Ever since my son Tyler was a baby, he's been prone to strep throat. Some kids are, it seems. His brother Austin, on the other hand, has never had it.
I remember as a child, I only had strep throat once, so at the first sign of a sore throat, my mom hauled me into the pediatrician's office for a dreaded throat culture. But she more than made up for it by letting me watch TV on the couch for the rest of the day!
Sore throats have been in the news lately because they can be a symptom of COVID-19. It's not one of the three main symptoms, which are fever, cough and difficulty breathing, according to the Centers for Disease Control and Prevention. But some people do experience a sore throat. If you think you or your children have signs of COVID-19, consult your doctor.
Here's what our mommy M.D.'s — doctors who are also mothers — do to treat sore throats in their own kids.
"It can be difficult to know if a toddler has a sore throat," says Jennifer Bacani McKenney, M.D., a mom of two and a family physician in Fredonia, Kansas. "They don't always understand the concept of 'throat.' Sometimes a child will say his neck hurts or point into his mouth. Those are signs I watch my daughter for when she's sick."
"When my sons had sore throats, I would give them a homeopathic remedy, such as Sambucus or some form of elderberry or Oscillococcinum — whichever I had on hand at the time," says Cathie Lippman, M.D., a mom of two grown sons and a physician who specializes in environmental and preventive medicine at the Lippman Center for Optimal Health in Beverly Hills, California. "Homeopathic remedies are gentle, safe, very diluted substances that you can buy over the counter at health food stores and online. I also gave them more vitamin C."
"There's really not much to do to prevent sore throats. If kids go to day care, they're going to get colds and sore throats. When my kids have sore throats, I try to ease their symptoms," Sadaf T. Bhutta, M.D., a mom of a daughter and triplets and an assistant professor and the fellowship director of pediatric radiology at the University of Arkansas for Medical Sciences and Arkansas Children's Hospital, both in Little Rock. "Back home in Pakistan, we avoid cool foods and beverages when we have sore throats or colds. So, we don't eat ice cream or drink ice water. We also avoid sour foods and beverages such as fruit and juices. Instead, to soothe a cold or sore throat, we give warm foods and beverages, such as hot tea or room temperature water.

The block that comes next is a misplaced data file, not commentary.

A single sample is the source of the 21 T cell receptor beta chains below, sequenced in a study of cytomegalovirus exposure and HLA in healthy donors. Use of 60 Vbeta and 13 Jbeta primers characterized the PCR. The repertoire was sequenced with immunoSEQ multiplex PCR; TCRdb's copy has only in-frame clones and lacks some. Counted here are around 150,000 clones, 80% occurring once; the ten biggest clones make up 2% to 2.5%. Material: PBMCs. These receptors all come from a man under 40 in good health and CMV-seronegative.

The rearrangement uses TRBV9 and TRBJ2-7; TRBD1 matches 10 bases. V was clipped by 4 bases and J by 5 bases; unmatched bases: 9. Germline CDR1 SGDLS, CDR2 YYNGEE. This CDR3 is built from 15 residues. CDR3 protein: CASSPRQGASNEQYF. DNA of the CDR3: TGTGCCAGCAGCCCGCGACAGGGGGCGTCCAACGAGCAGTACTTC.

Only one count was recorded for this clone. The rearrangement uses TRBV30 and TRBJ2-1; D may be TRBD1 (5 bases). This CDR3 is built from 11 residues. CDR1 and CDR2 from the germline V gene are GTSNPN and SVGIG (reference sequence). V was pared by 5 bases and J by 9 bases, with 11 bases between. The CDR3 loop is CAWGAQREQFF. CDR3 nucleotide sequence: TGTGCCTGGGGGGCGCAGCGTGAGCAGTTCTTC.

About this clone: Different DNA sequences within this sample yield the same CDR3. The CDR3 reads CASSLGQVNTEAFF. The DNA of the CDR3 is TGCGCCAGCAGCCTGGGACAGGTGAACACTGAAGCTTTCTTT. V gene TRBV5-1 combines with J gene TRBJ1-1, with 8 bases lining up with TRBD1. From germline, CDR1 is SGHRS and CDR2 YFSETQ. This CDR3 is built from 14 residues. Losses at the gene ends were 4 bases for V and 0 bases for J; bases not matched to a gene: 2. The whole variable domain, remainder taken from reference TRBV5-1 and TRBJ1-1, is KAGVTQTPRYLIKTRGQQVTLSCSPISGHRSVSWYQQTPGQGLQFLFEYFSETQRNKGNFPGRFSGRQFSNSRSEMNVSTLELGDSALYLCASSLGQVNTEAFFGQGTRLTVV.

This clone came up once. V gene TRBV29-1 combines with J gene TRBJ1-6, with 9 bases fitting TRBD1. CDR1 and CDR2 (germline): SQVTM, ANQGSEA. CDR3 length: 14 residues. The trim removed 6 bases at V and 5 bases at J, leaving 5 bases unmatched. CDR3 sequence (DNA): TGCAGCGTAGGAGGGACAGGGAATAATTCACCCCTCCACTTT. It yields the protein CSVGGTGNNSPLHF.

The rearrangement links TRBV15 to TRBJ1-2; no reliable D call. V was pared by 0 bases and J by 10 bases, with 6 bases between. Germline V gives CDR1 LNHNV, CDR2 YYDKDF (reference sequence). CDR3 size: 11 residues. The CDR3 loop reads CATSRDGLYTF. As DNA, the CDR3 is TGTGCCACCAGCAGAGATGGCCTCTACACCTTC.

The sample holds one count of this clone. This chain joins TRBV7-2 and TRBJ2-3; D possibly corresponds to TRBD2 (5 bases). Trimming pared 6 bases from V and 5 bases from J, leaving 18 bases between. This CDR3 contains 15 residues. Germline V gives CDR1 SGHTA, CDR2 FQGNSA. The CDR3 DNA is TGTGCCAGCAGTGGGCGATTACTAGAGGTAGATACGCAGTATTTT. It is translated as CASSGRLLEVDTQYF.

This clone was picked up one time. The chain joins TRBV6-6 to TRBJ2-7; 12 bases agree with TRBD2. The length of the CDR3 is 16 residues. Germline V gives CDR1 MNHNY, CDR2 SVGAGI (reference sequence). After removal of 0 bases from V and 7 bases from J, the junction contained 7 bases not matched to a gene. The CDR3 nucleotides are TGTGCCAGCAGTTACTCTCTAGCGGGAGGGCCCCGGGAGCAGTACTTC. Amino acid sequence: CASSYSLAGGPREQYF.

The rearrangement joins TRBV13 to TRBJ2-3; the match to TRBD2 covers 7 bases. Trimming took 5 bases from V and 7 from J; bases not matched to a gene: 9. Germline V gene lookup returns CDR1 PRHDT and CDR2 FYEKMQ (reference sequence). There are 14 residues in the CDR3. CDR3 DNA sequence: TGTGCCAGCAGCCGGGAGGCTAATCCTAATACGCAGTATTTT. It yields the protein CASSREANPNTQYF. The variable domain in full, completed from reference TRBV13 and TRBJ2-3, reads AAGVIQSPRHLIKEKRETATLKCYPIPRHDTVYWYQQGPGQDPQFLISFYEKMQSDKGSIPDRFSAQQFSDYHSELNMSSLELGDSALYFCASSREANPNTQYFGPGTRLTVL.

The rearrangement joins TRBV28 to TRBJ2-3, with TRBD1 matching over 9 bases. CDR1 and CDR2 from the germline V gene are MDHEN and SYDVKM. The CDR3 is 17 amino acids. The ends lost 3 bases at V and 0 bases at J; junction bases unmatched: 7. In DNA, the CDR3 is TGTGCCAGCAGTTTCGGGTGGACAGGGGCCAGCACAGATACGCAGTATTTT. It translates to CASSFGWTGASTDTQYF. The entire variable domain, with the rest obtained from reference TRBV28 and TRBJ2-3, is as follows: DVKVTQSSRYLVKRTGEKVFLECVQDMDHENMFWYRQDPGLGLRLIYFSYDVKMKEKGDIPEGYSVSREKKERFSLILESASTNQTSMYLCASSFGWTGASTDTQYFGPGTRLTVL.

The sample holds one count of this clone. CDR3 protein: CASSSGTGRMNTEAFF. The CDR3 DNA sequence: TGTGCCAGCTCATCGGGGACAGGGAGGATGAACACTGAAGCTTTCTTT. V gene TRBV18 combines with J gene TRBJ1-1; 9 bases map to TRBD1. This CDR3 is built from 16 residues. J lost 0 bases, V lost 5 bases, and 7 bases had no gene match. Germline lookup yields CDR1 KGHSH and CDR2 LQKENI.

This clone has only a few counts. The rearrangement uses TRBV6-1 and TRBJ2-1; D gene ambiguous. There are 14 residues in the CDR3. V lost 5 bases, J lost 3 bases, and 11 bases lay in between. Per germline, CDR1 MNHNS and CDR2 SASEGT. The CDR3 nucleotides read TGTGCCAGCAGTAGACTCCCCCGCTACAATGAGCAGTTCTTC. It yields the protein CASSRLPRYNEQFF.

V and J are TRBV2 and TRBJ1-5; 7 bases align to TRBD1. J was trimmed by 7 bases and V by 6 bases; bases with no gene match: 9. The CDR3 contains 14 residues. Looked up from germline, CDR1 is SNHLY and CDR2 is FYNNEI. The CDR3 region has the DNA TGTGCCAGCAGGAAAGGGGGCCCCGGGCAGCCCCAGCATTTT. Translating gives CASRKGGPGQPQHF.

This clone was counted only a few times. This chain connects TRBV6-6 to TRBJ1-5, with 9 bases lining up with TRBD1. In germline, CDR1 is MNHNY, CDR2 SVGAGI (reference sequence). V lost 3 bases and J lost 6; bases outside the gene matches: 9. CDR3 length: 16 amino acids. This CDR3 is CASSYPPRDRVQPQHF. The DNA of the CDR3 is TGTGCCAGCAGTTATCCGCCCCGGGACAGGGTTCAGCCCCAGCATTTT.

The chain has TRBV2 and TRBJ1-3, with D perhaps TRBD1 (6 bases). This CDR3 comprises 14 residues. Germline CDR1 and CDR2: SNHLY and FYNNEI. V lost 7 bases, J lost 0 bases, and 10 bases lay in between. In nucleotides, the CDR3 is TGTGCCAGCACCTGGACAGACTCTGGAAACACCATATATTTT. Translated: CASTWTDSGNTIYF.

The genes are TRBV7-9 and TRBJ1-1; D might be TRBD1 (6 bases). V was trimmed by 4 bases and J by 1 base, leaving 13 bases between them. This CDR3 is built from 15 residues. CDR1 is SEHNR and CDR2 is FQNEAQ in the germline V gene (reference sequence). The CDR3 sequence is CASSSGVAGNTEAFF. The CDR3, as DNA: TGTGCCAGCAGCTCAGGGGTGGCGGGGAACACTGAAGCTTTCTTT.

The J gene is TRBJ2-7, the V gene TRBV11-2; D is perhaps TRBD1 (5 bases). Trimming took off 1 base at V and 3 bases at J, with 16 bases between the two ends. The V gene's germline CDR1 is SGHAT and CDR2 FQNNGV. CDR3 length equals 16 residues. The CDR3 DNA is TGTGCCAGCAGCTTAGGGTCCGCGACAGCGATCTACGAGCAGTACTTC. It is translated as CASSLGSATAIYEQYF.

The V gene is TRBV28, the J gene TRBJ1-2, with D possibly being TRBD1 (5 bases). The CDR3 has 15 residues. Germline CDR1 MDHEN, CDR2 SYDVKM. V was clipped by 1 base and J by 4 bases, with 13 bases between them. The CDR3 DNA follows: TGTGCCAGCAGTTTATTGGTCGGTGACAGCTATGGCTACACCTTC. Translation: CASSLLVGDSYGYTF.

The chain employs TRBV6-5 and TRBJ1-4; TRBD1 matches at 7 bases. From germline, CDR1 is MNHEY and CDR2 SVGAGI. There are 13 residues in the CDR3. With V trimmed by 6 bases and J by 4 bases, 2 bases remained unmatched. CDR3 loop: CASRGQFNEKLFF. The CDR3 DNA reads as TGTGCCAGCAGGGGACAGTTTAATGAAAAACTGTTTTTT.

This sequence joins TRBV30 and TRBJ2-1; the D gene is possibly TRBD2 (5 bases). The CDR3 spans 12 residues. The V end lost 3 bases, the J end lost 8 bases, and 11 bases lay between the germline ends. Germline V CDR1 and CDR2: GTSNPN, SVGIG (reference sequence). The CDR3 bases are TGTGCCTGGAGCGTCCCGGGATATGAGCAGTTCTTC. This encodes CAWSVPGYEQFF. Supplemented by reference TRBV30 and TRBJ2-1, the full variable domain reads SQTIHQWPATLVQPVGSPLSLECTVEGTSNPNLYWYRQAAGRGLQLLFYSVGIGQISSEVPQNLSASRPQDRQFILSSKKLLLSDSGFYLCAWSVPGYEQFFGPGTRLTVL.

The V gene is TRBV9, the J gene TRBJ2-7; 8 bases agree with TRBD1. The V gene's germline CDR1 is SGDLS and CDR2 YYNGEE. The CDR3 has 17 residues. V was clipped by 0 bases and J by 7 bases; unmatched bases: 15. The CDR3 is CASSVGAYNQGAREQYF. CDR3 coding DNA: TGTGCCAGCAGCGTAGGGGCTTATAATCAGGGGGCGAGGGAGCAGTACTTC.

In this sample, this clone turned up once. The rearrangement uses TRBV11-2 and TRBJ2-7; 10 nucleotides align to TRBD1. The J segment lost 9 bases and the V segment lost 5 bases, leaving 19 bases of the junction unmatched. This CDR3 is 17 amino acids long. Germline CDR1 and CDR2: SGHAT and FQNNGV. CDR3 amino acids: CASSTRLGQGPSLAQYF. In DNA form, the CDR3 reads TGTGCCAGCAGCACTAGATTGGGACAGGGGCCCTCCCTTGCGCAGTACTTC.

"When a child has a sore throat, it's important to keep him hydrated," continues Bhutta. "Try to give him food to keep his energy up, but not so much that he vomits or gets diarrhea."
"I also treat my toddlers' sore throats with over-the-counter pain medication such as acetaminophen (Tylenol) or ibuprofen (Motrin), as recommended for age and weight," Bhutta says. "Enlist help if you can. When you have sick kids, you can never have too much help."
Dr. Rallie's Tips
"My sons all had sore throats as toddlers, usually as a result of a cold. Infection with a cold virus is one of the most common causes of sore throats, although it can be caused by a bacterial infection, such as streptococcus, or strep. Sore throats can also be the result of sinus drainage related to allergies or breathing dry air through the mouth, and a very small percentage of toddlers might have a sore throat caused by something lodged in the throat or esophagus, such as a coin or a small part from a toy.
"As long as my toddlers were breathing well, able to swallow normally, and not too sick to eat or drink well, I tried not to medicate them with prescription drugs or over-the-counter medicines. I kept a close eye on them until the illness had run its course. In the meantime, I'd offer them foods like chicken noodle soup and applesauce, which are easy to swallow, and plenty of liquids to drink. Sometimes they'd enjoy crushed ice or fruit popsicles, which helped keep their throats moist and cool and eased their discomfort. I'd also make them a warm 'tea' of honey and lemon, which is very soothing to inflamed tissues.
"If my boys didn't feel better in a day or two, or if they developed any other symptoms, such as an earache, a stomachache, swollen neck glands or a rash, I'd call their pediatrician." — Rallie McAllister, M.D., M.P.H., mom of three, co-author of "The Mommy MD Guide to Your Baby's First Year," nationally recognized health expert and family physician in Lexington, Kentucky.
Jennifer Bright is a mom of four sons, co-founder and CEO of family- and veteran- owned custom publisher Momosa Publishing, co-founder of the Mommy MD Guides team of 150+ mommy M.D.s, and co-author of "The Mommy MD Guide to the Toddler Years." She lives in Hellertown, Pennsylvania. To find out more about Jennifer Bright and read features by other Creators Syndicate writers and cartoonists, visit the Creators Syndicate website at www.creators.com.
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